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Justice News

Department of Justice
U.S. Attorney’s Office
Western District of Virginia

Tuesday, May 13, 2014

Altavista Man Sentenced For Trafficking In Counterfeit Goods

George E. Hall Sold Phony Sports Apparel

LYNCHBURG, VIRGINIA – An Altavista, Va. man, who previously pled guilty to charges related to trafficking in counterfeit sports apparel, was sentenced today in the United States District Court for the Western District of Virginia in Lynchburg.

George E. Hall, 46, of Altavista., Va., previously pled guilty to one count of trafficking in goods bearing counterfeit marks and one count of copyright infringement. Today in U.S. District Court, Hall was sentenced to five months incarceration and five months of home confinement. In addition, Hall was ordered to pay approximately $64,000 in restitution.

“The jerseys Mr. Hall sold to consumers were labeled as authentic,” United States Attorney Timothy J. Heaphy said today. “In reality, they were counterfeit. Mr. Hall’s fraud misled customers and deprived the authentic manufacturers of sales. This case demonstrates our commitment to protecting the integrity of the marketplace and holding counterfeiters accountable.”

“Trafficking in counterfeit merchandise is a multi-billion dollar global enterprise," said Katrina W. Berger, acting special agent in charge of HSI Washington. "HSI is committed to dismantling these schemes to prevent trans-national criminal organizations from profiting by conducting this type of illicit business."

Hall previously admitted to trafficking in counterfeit sports jerseys and DVDs from his Altavista home. The defendant admitted to importing counterfeit sports jerseys, hats, necklaces, bracelets and sunglasses, from China and Hong Kong and then selling those items to other vendors who sold the items at trade shows and at a local store.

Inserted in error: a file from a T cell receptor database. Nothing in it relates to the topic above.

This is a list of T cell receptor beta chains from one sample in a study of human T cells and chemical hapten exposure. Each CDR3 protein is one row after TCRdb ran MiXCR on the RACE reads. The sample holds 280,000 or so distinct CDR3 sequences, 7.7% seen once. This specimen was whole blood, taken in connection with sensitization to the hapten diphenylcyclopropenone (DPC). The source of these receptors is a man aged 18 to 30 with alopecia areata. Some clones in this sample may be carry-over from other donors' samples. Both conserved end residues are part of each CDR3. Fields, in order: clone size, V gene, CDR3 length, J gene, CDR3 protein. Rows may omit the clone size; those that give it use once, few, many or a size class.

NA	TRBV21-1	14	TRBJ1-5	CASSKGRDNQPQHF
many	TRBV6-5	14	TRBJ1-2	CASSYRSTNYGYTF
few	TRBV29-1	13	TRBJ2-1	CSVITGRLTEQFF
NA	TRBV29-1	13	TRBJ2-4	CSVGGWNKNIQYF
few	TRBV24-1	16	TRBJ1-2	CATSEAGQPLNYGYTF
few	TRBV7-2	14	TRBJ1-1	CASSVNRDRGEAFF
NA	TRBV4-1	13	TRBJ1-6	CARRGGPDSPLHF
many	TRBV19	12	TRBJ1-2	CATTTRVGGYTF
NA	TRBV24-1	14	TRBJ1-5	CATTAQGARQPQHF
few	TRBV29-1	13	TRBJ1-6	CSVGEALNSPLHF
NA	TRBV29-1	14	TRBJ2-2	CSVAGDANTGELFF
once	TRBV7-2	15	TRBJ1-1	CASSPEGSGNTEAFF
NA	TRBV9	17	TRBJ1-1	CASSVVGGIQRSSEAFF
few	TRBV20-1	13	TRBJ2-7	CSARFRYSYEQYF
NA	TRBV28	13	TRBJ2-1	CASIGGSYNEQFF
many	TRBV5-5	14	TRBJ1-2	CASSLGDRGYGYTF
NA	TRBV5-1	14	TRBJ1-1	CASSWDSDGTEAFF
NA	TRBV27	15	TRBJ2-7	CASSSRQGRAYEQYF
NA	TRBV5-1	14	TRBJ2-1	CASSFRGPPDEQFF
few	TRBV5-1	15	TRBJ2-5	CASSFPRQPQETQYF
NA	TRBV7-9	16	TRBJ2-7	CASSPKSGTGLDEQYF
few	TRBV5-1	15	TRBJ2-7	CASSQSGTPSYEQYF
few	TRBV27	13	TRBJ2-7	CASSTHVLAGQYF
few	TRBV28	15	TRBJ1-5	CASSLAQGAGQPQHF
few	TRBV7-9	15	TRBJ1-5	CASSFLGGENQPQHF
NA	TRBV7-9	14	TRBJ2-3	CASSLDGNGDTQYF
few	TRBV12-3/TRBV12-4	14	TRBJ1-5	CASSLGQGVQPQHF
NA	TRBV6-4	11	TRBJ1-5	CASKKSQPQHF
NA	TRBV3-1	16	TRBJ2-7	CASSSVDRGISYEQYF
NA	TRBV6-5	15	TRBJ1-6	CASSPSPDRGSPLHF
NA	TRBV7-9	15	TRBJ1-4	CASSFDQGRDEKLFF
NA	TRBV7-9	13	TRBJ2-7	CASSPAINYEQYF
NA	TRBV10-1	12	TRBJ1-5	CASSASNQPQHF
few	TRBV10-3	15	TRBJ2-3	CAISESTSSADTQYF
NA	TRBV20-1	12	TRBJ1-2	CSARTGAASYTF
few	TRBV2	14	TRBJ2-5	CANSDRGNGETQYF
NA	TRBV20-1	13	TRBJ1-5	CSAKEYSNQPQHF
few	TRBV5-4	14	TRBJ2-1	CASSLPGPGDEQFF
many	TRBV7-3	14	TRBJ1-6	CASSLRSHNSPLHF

During several undercover buys by agents of the U.S. Immigration and Customs Enforcement (ICE) Homeland Security Investigations (HSI), Hall admitted to receiving several letters from U.S. Customs and Border Protection Services advising him that items he was importing from China and Hong Kong were being seized because they were counterfeit. Even after receiving these letters, Hall continued the practice of importing counterfeit goods and simply changed the shipping address information.

The defendant also admitted to downloading and reproducing copyright infringed movies and selling these movies to others. Hall has admitted that he was aware that both the importation and sale of counterfeit clothing items and the downloading and sale of pirated movies were illegal. In all, agents recovered approximately 3,500 movies, 480 sports jerseys and 135 hats.

The investigation of the case was conducted by U.S. Immigration and Customs Enforcement (ICE) Homeland Security Investigations (HIS) and the Campbell County Sheriff’s Office. Assistant United States Attorney Daniel Bubar prosecuted the case for the United States.

Updated April 15, 2015